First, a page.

More and more business relevant information is available that can significantly inform your enterprise’s operations so that more effective function is possible. This data is available almost immediately and can be processed as it streams. It can answer vital questions on trending events and give more personalized content to your clients and customers during online visits.
Data’s Emerging Role in Business
Industries are collecting big data for front-end and central purposes and are inserting data extraction points throughout their business operations. Sales information is integrated with social media comments and cellphone locations to generate geographically and topically relevant consumer data. Primary goals are to cut costs, generate sales and increase customer loyalty.
Transport services and mobile workforces are including sensors on the vehicles to provide an information base that can be used to optimize routes. Rating feedback on thousands of products can be transparently trawled to inform manufacturers and service providers of consumer preferences.
It’s quite apparent that this information is more than a luxury. Your competitors will be using it, too, and you certainly don’t want to fail at making critical decisions because you can’t keep abreast of the latest trends both inside and outside your company.
Ford used text mining algorithms to determine whether a 3 blink turn indicator was to be included in their Fiesta model. Ford decided that conducting full scale market research was too costly and instead employed text-mining algorithms to extract and summarize 10,000 comments related to this potential feature which stops signaling after 3 blinks. Ford ultimately decided to implement this feature and considered this data extraction and analysis technique successful. They had a specific question they needed to answer and gathered the data in an economical way, while succeeding in answering their question and implementing their answer.
Big Data Needs Big Planning
Companies are finding that big data doesn’t necessarily translate into easy success.
As many as 40 percent of big data projects fail. Some common big data blunders are:
Acquiring Data without a Purpose
Before collecting data it’s essential to define information goals. Data alone is not a goal but a means to achieving business objectives. Splunk Inc. employed 100 engineers for one year on a big data project that didn’t produce useable results because there had never been a well-defined objective. Founder of Radius Intelligence, Darian Shirazi calls these situations haystacks without needles because people believe that data can solve problems and they don’t do the upfront analysis and policymaking necessary for gaining worthwhile results. The primary question that needs to be asked is: What answers do you need to find?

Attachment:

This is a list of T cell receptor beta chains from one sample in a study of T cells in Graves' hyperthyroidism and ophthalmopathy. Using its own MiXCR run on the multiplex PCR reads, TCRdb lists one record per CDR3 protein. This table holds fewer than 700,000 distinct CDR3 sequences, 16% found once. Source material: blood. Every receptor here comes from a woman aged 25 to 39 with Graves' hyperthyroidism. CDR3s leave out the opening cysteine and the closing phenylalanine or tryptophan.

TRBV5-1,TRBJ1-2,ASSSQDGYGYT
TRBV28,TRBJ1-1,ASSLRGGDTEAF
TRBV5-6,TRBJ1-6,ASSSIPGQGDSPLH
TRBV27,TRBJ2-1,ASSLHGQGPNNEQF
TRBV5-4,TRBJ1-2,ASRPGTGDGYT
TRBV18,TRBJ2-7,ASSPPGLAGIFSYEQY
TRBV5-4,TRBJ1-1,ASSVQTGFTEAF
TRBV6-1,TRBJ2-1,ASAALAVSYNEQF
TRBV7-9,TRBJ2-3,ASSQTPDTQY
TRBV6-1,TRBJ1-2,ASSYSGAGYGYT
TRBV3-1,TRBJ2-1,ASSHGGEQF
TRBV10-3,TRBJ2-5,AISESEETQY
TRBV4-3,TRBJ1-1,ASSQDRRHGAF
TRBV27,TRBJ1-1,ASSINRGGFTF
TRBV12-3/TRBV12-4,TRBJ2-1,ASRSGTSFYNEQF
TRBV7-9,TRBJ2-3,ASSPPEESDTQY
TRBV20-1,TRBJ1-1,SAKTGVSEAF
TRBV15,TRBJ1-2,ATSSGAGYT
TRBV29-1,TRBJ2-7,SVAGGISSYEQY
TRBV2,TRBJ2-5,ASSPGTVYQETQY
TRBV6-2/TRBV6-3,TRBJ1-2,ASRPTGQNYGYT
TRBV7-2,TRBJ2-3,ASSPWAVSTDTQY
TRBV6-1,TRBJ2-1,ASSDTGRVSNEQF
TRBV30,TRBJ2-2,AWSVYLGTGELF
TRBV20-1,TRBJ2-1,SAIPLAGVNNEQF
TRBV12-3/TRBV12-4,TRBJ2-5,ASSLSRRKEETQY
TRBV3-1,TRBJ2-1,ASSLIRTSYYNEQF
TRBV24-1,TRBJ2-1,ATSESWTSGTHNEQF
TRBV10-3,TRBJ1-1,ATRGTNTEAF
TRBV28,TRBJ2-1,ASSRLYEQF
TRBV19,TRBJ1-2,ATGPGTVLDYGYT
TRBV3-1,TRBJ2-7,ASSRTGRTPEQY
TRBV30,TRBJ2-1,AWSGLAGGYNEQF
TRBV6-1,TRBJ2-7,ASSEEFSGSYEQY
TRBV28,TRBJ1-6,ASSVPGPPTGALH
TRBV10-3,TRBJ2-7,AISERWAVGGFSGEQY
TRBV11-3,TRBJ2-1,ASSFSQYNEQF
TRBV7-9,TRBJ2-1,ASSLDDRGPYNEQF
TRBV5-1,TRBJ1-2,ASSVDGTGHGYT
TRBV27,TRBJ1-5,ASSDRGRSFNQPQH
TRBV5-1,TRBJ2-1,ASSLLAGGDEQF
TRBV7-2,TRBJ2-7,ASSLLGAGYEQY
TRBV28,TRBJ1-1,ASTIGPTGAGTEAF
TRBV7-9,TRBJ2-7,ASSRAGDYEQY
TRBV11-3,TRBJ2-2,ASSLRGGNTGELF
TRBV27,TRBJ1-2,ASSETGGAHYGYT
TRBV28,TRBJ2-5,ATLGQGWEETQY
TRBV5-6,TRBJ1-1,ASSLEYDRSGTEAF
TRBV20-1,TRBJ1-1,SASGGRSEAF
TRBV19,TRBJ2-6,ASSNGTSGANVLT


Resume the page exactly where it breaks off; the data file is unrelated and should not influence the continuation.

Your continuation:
Lack of Human Resources
There is a growing deficiency in available talent for big data implementation. As a result, more and more educational institutions are providing certificate programs and degrees in decision and data science as well as machine learning. Non-experts will also be able to crunch big data with tools from WordPress and Tumblr, which will also provide the opportunity for those who are not computer literate to create their own websites.
Biting off more than you can chew
Michael Chui, a principal of McKinsey Global Institute, is certain that big-bang implementations rarely succeed. Complex problems may require complex and expensive solutions, whereas tackling several smaller yet easier to complete projects may ultimately yield more revenue for your company.
Setting up a set of procedures to prevent and detect data loss in endpoint, in-motion and storage states is essential. When vital enterprise data has been corrupted and there is no backup, this can severely impact your business. Consider a cloud backup plan for automated backups.
Failure to Maintain Data Integrity
Data is represented in numerous and ambiguous formats. Names can appear to be the same but represent completely different information elements. Failure to correctly identify data when setting up an analysis will result in erroneous results.
Develop a Winning Big Data Strategy
Developing a winning big data strategy requires that you always solve a specific problem. Choose a problem that you can solve or a question you can answer in a reasonable amount of time and at a cost that will make sense. Next hire the right people. If you can’t hire them, then get your current employees trained so they can do the job. Make certain that your implementation plan includes backup and security. Design your strategy to help your business succeed rather than for some nebulous reason. Implement your strategy right away and reassess it periodically. Big data is growing rapidly.
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